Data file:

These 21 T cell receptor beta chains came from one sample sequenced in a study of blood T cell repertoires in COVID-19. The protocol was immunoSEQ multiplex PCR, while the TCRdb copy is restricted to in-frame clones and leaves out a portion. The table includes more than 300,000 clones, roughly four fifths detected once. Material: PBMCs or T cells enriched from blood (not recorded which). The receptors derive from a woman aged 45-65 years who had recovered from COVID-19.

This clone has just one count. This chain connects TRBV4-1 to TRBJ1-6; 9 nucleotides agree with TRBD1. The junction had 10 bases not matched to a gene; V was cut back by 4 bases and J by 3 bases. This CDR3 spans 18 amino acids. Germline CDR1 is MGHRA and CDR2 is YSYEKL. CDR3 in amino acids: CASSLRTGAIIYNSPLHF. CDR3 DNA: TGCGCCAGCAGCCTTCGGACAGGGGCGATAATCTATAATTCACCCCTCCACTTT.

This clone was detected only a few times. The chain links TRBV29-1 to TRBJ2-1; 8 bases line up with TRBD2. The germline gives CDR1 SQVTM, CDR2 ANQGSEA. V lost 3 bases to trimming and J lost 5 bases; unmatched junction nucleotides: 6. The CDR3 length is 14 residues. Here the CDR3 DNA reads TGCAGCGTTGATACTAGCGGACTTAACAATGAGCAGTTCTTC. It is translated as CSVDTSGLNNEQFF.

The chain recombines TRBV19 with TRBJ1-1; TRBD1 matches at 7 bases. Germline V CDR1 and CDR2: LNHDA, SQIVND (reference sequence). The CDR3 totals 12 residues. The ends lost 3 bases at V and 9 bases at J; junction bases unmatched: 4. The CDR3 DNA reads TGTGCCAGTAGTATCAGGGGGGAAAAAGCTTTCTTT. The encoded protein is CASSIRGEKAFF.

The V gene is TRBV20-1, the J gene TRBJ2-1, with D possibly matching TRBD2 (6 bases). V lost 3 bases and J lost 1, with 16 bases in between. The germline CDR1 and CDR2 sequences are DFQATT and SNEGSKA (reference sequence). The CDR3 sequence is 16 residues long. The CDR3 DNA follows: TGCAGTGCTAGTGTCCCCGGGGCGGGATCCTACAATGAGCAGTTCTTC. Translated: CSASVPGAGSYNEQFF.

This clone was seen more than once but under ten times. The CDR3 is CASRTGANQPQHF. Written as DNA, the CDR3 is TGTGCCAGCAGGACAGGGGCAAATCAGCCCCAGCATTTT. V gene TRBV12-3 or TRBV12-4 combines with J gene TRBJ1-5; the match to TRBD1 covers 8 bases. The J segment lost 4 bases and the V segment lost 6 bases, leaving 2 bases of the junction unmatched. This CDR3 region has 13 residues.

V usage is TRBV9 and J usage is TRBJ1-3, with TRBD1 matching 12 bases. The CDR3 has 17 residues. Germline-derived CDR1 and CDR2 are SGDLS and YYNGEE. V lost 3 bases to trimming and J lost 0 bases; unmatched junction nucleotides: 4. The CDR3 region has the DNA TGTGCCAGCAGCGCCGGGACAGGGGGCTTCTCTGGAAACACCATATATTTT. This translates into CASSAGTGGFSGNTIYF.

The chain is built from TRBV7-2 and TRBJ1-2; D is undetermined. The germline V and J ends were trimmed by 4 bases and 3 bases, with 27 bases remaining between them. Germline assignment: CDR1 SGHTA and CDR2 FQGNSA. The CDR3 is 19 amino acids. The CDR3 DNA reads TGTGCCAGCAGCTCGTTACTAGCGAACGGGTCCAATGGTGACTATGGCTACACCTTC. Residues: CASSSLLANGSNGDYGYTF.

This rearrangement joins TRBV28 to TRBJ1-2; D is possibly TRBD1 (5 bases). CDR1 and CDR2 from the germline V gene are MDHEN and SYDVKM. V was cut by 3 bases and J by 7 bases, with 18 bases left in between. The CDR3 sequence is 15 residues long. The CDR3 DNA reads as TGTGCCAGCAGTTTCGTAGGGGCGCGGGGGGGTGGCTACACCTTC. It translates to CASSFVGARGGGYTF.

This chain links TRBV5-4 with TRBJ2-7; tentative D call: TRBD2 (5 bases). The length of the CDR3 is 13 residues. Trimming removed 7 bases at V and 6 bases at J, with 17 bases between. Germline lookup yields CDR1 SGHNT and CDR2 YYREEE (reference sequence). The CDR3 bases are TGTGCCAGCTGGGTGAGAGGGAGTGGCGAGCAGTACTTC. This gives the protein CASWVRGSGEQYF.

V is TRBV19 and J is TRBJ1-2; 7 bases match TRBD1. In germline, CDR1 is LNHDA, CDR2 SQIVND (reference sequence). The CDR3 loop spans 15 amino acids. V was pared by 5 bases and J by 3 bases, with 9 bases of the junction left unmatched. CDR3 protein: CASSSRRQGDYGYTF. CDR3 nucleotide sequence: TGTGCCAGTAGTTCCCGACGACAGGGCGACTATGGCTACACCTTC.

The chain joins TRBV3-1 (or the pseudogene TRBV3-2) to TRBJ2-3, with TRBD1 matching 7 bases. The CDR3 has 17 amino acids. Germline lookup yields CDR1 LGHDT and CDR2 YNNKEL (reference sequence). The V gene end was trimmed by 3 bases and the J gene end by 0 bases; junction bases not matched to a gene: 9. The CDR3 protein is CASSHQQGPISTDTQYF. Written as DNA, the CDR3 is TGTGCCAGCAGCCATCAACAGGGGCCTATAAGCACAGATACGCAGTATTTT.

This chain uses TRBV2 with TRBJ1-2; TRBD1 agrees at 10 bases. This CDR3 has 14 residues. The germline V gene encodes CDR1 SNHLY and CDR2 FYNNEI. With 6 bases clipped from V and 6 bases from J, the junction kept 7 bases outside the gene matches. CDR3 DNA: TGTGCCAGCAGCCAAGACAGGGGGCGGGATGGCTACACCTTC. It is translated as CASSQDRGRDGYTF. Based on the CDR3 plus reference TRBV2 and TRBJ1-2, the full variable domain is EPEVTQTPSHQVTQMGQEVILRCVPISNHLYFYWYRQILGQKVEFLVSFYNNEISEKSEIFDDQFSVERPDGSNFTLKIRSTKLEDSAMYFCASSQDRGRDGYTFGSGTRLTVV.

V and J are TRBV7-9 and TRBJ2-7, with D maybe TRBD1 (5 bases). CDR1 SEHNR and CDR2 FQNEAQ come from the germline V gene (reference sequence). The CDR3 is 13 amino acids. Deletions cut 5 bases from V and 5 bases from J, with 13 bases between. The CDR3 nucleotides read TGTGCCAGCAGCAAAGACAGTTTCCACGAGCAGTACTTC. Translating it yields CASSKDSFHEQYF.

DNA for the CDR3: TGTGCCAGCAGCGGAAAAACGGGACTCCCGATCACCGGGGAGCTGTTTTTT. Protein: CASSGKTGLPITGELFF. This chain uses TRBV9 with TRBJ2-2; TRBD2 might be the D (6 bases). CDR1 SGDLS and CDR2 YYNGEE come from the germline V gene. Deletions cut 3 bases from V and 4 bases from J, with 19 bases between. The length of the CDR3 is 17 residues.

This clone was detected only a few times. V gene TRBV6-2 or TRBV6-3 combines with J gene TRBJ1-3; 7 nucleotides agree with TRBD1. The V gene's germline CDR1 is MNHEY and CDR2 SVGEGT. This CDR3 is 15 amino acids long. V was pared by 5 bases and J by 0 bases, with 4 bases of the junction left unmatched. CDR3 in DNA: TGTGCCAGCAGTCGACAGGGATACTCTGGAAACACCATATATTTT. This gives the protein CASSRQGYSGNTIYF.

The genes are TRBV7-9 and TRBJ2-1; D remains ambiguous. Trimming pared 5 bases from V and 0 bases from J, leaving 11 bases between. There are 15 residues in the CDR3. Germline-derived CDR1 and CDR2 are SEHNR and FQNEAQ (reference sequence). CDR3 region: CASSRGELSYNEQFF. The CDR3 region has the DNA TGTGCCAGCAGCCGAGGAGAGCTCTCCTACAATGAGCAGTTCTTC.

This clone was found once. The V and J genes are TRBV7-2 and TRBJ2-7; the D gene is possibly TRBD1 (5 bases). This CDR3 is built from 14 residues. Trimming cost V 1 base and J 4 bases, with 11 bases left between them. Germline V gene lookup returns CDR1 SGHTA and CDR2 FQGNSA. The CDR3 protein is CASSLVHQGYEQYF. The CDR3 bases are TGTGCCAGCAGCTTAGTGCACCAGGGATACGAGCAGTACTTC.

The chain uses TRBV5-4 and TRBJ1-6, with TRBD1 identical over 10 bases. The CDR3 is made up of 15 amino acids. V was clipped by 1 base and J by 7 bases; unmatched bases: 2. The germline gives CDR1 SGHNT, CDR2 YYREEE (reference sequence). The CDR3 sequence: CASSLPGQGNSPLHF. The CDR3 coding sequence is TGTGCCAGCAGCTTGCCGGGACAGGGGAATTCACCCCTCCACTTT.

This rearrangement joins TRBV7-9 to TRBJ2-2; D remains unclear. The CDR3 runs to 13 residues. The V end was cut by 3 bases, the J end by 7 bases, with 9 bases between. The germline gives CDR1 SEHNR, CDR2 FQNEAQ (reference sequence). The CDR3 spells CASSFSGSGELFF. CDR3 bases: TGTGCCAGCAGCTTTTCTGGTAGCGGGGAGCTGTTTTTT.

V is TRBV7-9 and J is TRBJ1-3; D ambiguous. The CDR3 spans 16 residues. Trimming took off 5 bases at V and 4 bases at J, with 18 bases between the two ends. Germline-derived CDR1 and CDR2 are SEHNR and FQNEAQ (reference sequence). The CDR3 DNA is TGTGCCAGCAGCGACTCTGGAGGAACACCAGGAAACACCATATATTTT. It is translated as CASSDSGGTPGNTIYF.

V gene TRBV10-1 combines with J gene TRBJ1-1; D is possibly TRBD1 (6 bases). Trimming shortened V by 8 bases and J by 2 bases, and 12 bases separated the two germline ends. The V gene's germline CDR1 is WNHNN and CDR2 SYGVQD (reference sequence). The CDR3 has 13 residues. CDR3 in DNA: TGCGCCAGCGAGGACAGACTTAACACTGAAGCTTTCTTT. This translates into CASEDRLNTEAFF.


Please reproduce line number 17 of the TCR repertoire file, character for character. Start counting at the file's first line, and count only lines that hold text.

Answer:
The genes are TRBV7-9 and TRBJ2-1; D remains ambiguous. Trimming pared 5 bases from V and 0 bases from J, leaving 11 bases between. There are 15 residues in the CDR3. Germline-derived CDR1 and CDR2 are SEHNR and FQNEAQ (reference sequence). CDR3 region: CASSRGELSYNEQFF. The CDR3 region has the DNA TGTGCCAGCAGCCGAGGAGAGCTCTCCTACAATGAGCAGTTCTTC.